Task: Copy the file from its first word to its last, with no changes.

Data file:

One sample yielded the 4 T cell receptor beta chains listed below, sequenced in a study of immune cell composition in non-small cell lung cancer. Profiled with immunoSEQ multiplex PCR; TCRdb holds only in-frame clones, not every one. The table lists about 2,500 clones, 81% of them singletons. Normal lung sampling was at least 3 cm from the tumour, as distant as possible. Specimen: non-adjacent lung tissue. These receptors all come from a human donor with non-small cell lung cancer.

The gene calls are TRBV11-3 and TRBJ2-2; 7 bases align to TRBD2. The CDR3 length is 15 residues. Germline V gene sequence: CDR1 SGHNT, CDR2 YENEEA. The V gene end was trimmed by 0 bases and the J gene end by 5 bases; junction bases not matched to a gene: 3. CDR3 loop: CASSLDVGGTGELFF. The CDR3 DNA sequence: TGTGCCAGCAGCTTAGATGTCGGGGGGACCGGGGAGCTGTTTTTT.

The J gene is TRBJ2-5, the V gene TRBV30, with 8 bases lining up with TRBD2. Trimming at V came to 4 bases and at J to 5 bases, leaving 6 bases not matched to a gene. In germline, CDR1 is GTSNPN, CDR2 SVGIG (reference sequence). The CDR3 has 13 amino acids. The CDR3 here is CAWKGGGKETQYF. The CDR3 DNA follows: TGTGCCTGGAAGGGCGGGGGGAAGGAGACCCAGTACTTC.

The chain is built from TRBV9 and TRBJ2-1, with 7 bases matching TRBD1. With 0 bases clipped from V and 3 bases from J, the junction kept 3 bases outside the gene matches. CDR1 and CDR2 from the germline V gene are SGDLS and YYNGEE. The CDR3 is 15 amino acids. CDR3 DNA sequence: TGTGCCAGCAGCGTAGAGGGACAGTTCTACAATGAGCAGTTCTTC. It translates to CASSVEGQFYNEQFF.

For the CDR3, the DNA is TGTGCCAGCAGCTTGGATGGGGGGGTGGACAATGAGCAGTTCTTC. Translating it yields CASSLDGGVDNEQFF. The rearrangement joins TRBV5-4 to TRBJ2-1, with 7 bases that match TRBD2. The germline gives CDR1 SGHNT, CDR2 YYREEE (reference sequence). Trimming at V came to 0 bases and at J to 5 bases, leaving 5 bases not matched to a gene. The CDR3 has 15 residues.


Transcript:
One sample yielded the 4 T cell receptor beta chains listed below, sequenced in a study of immune cell composition in non-small cell lung cancer. Profiled with immunoSEQ multiplex PCR; TCRdb holds only in-frame clones, not every one. The table lists about 2,500 clones, 81% of them singletons. Normal lung sampling was at least 3 cm from the tumour, as distant as possible. Specimen: non-adjacent lung tissue. These receptors all come from a human donor with non-small cell lung cancer.

The gene calls are TRBV11-3 and TRBJ2-2; 7 bases align to TRBD2. The CDR3 length is 15 residues. Germline V gene sequence: CDR1 SGHNT, CDR2 YENEEA. The V gene end was trimmed by 0 bases and the J gene end by 5 bases; junction bases not matched to a gene: 3. CDR3 loop: CASSLDVGGTGELFF. The CDR3 DNA sequence: TGTGCCAGCAGCTTAGATGTCGGGGGGACCGGGGAGCTGTTTTTT.

The J gene is TRBJ2-5, the V gene TRBV30, with 8 bases lining up with TRBD2. Trimming at V came to 4 bases and at J to 5 bases, leaving 6 bases not matched to a gene. In germline, CDR1 is GTSNPN, CDR2 SVGIG (reference sequence). The CDR3 has 13 amino acids. The CDR3 here is CAWKGGGKETQYF. The CDR3 DNA follows: TGTGCCTGGAAGGGCGGGGGGAAGGAGACCCAGTACTTC.

The chain is built from TRBV9 and TRBJ2-1, with 7 bases matching TRBD1. With 0 bases clipped from V and 3 bases from J, the junction kept 3 bases outside the gene matches. CDR1 and CDR2 from the germline V gene are SGDLS and YYNGEE. The CDR3 is 15 amino acids. CDR3 DNA sequence: TGTGCCAGCAGCGTAGAGGGACAGTTCTACAATGAGCAGTTCTTC. It translates to CASSVEGQFYNEQFF.

For the CDR3, the DNA is TGTGCCAGCAGCTTGGATGGGGGGGTGGACAATGAGCAGTTCTTC. Translating it yields CASSLDGGVDNEQFF. The rearrangement joins TRBV5-4 to TRBJ2-1, with 7 bases that match TRBD2. The germline gives CDR1 SGHNT, CDR2 YYREEE (reference sequence). Trimming at V came to 0 bases and at J to 5 bases, leaving 5 bases not matched to a gene. The CDR3 has 15 residues.